The VICE Interview: Jon Ronson
Talking skinheads, being fat and high school hell with the writer Jon Ronson.
This is the VICE Interview. Each week we ask a different famous and/or interesting person the same set of questions in a bid to peek deep into their psyche.
Jon Ronson was born in Cardiff, Wales. He reluctantly grew up there, survived high school and moved to London, where he studied media and became a journalist, filmmaker and author. Somewhere along the way, Jon acquired some nice glasses and learned to charm bigots of all kinds into letting him interview them.
Jon's bestselling books include Them: Adventures with Extremists, The Men Who Stare at Goats and The Psychopath Test. Over the past summer, Jon has split his time between trailing Donald Trump's presidential campaign in the US for an essay on Kindle and visiting porn sets for an Audible podcast series called The Butterfly Effect.
We caught up recently in the foyer of Dean Street Townhouse in Soho to talk about love, skinheads and the worst four years of Jon Ronson's life.
VICE: If you were a wrestler, what song would you come on to?
Jon Ronson: Can I choose what song [would play] when I get knocked out? What song would be my knockout song? "Candle in the Wind", the Princess Diana version. Like, when I'm down on the floor it would go, "Goodbye, England's rose."
What would your parents have preferred you to do as a career?
I think they're kind of happy with it. From time to time, in the early days, I would have a story published in an anthology and my mother would say, "I read that story of yours in that anthology. The story before yours was amazing." So I think my mother would rather that I was the writer who wrote the story before mine. She doesn't do that any more. I remember, from time to time, when I wasn't being good with money, she'd say, "Well, if you carry on like this, you're going to have to move back to Cardiff and move back in with us!" I think she was maybe hoping I would do that.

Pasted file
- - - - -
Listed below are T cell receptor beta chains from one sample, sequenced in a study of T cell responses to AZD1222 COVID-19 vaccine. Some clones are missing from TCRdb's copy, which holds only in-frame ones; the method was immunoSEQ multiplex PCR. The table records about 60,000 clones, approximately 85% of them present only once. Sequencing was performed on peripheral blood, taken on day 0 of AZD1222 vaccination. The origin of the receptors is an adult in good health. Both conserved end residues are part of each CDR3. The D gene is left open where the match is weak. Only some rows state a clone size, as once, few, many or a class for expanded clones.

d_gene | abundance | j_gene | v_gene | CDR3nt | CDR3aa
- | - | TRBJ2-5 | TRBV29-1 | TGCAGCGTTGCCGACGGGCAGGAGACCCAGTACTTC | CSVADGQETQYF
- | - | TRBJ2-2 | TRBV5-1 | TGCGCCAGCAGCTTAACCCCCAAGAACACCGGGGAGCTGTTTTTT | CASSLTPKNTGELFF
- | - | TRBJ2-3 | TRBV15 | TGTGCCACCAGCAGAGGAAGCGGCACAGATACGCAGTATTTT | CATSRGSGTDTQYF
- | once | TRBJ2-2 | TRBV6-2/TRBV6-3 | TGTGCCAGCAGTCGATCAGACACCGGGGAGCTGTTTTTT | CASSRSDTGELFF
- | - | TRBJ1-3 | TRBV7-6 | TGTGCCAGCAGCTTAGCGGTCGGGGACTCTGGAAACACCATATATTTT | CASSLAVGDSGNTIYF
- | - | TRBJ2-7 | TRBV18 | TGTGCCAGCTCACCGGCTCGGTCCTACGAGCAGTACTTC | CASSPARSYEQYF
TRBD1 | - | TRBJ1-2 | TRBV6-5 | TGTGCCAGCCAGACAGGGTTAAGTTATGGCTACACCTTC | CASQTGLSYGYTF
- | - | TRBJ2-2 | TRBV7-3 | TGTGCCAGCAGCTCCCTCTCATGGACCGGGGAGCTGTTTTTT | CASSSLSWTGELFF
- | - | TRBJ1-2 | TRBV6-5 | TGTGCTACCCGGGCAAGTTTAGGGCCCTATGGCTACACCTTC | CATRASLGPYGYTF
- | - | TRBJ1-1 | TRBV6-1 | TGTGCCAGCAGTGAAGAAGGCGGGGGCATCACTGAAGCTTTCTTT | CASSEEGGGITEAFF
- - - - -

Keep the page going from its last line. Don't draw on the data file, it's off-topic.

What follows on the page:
When in your life have you been truly overcome with fear?
A few times with work. One time, when I went to Aryan Nations in Idaho and the skinheads all surrounded me and asked me what my genealogy was, I said I was Church of England. They were staring at my Jewish face. I drove past all the signs that said "No Jews", "Jews not welcome", "Turn back, Jew" and then I just kept going, like, "Dee-dee-dee." I got out of the car and they surrounded me and I was overcome with fear then. One of Trump's spokespeople tweeted not long ago, something about how Mitt Romney's dad is Mexican and Barack Obama's dad is Kenyan, "Are there any pure breeds left?" That reminded me of being at Aryan Nations.
Who is the worst person on Twitter?